(01/24/2011) A lot can change in three years. In January 2007, the Zoological Society of London (ZSL) jumpstarted a program unique in the conservation world: EDGE, which stands for Evolutionarily Distinct and Globally Endangered, selects the species it works with not based on popularity or fund-raising potential but on how endangered and evolutionary unique (in laymen’s terms: weird) they are. When EDGE first arrived in 2007, it made news with its announcement of the world’s top 100 most unique and endangered mammals. While this list included a number of well-known species—such as the blue whale and the Asian elephant—it also introduced the public to many little-recognized mammals that share our planet, such as the adorable long-eared jerboa, the ancient poisonous solenodon, and the ET-like aye-aye. However, after three years the EDGE program found that their top 100 mammals list already need updating.
(11/10/2009) Ethnobotanists, people who study the relationship between plants and people, have long documented the extensive use of medicinal plants by indigenous shamans in places around the world, including the Amazon. But few have reported on the actual process by which traditional healers diagnose and treat disease. A new paper, published in the Journal of Ethnobiology and Ethnomedicine, moves beyond the cataloging of plant use to examine the diseases and conditions treated in two indigenous villages deep in the rainforests of Suriname. The research, which based on data on more than 20,000 patient visits to traditional clinics over a four-year period, finds that shamans in the Trio tribe have a complex understanding of disease concepts, one that is comparable to Western medical science. Trio medicine men recognize at least 75 distinct disease conditions—ranging from common ailments like fever [këike] to specific and rare medical conditions like Bell’s palsy [ehpijanejan] and distinguish between old (endemic) and new (introduced since contact with the outside world) illnesses. In an interview with mongabay.com, Lead author Christopher Herndon, currently a reproductive medicine physician at the University of California, San Francisco, says the findings are a testament to the under-appreciated healing prowess of indigenous shaman.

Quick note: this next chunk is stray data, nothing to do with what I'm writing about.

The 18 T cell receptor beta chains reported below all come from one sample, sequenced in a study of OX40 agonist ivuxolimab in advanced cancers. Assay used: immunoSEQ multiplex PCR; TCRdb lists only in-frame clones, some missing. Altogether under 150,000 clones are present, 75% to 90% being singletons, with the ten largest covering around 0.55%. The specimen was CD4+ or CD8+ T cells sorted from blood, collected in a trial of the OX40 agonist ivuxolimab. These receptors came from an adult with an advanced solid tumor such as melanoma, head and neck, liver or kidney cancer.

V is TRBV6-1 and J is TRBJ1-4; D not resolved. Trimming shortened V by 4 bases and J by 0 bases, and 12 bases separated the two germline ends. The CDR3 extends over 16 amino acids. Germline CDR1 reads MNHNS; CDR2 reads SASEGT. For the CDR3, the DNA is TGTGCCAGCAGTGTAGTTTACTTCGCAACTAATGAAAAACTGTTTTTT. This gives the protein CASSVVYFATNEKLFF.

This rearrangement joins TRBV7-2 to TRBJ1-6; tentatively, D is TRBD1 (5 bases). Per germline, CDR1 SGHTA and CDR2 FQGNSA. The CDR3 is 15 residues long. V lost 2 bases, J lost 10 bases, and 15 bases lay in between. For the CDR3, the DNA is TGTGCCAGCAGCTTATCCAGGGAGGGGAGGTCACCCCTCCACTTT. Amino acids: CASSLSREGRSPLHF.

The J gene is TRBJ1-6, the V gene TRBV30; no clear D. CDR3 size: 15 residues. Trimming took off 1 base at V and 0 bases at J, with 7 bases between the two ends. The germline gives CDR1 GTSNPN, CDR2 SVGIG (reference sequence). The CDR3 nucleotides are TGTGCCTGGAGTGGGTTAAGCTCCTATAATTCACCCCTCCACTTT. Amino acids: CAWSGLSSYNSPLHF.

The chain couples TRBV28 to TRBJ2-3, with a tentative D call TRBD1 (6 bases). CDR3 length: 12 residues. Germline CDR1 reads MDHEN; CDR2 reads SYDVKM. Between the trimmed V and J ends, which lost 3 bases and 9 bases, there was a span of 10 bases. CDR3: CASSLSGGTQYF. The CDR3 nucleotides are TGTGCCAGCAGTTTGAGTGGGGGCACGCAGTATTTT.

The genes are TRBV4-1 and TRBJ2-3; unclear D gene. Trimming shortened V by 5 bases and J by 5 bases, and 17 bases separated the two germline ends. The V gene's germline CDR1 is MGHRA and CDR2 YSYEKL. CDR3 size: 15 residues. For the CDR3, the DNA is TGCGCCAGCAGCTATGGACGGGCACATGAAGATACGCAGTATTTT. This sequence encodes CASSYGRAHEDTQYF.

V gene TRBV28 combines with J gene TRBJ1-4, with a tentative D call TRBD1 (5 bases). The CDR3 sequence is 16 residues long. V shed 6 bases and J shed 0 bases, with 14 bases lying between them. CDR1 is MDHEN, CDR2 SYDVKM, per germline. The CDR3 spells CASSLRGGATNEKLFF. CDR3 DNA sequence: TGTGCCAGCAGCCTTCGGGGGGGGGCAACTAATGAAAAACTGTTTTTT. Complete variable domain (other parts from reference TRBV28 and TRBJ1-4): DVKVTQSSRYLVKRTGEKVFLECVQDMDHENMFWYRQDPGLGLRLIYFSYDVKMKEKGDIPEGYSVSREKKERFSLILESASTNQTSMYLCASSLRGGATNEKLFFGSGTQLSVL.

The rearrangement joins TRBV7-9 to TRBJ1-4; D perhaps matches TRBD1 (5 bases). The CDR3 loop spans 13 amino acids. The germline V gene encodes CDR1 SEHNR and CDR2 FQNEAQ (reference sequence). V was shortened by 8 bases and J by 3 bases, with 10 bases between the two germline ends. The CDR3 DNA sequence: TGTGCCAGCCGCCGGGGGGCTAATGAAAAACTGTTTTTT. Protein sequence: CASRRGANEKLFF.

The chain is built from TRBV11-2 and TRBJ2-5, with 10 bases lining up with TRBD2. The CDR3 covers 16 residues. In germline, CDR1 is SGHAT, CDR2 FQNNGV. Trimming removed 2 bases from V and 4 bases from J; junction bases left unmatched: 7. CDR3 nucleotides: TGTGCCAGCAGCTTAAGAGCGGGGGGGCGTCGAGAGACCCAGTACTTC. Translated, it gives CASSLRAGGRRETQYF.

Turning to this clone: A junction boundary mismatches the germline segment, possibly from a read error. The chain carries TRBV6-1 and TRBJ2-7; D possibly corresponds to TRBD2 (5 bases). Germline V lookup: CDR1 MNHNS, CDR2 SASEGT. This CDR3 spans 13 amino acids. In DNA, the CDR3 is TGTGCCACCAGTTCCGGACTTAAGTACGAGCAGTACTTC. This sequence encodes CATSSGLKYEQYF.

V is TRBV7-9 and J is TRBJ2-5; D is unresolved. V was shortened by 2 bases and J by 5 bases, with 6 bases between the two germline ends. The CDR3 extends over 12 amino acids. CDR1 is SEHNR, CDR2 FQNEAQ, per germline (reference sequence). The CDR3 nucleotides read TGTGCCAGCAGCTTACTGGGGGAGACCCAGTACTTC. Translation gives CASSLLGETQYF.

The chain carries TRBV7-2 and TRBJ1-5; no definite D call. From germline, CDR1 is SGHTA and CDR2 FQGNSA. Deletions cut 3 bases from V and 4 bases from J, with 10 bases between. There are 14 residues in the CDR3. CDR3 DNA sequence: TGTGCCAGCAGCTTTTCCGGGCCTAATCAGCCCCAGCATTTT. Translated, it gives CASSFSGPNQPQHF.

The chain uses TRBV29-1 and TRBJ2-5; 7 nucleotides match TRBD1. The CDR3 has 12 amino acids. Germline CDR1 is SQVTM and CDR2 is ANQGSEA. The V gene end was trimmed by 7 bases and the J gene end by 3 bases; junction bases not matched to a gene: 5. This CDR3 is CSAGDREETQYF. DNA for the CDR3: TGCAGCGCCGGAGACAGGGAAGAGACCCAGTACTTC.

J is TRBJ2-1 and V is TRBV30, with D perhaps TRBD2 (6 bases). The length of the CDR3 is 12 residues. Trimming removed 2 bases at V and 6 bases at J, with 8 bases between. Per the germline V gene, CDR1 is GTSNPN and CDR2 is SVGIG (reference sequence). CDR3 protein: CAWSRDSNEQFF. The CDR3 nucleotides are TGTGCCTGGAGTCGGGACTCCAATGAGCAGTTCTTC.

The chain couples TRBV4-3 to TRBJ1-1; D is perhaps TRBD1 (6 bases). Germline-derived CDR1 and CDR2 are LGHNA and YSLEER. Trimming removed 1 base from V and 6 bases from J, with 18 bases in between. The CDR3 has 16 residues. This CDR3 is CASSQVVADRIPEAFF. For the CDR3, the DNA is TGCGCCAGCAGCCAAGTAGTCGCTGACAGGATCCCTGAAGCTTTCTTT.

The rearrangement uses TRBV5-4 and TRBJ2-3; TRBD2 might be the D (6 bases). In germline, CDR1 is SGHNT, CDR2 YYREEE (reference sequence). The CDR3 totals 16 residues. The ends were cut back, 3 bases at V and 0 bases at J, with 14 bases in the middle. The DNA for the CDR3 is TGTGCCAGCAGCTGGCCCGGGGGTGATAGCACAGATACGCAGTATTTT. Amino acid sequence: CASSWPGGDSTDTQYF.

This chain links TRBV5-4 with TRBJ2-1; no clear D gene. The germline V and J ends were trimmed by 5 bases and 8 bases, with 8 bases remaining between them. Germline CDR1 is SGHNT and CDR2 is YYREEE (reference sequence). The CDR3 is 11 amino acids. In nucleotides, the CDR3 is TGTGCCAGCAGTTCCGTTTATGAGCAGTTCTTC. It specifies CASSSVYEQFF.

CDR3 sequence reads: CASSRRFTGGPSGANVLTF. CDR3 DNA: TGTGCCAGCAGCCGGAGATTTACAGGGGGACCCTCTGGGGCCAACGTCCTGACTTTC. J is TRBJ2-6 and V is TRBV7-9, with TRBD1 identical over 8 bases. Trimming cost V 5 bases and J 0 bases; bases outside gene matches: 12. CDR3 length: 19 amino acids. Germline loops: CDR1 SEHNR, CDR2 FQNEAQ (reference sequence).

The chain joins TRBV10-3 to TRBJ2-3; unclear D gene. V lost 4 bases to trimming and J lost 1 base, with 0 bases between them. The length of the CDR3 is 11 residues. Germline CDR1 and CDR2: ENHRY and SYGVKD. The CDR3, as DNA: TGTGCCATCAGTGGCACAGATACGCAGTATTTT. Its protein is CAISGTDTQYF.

(01/09/2009) In the journal Oryx researchers from EDGE, a program of the Zoological Society of London (ZSL), have announced the rediscovery of a small population of Hispaniolan solenodons in Haiti. At the same time scientists in the Dominican Republic have taken the first ever footage of this endangered mammal.
(10/16/2007) An Australian snake employs a special feeding behvaior to avoid poisoning by toxic frogs, reports The American Naturalist.
(01/29/2007) A new study shows that the Asian snake Rhabdophis tigrinus becomes poisonous by sequestering toxins from its prey which consists of venomous toads. While sequestering defensive toxins from prey is unusual among terrestrial vertebrates it is not unknown. Research published last year by Valerie C. Clark of Cornell University showed that poison dart frogs (Dendrobates species) and their Madagascar counterparts, the Mantella frogs, sequester toxic skin chemicals, called alkaloids, from the ants they eat. These alkaloids protect the frogs from predation. Similarly, some garter snakes are known to store tetrodotoxin from ingested newts while birds in New Guinea appear to sequester poisons from insects.
(05/14/2005) For thousands of years, indigenous people have extensively used rainforest plants for their health needs — the peoples of Southeast Asian forests used 6,500 species, while Northwest Amazonian forest dwellers used 1300 species for medicinal purposes. Perhaps more staggering than their boundless knowledge of medicinal plants, is how shamans and medicinemen could have acquired such knowledge. There are over 100,000 plant species in tropical rainforests around the globe, how did indigenous peoples know what plants to use and combine especially when so many are either poisonous or have no effect when ingested. Many treatments combine a wide variety of completely unrelated innocuous plant ingredients to produce a dramatic effect.
(04/25/2005) A look at trends in ethnobotany and bioprospecting in seeking new ways to address human health conditions.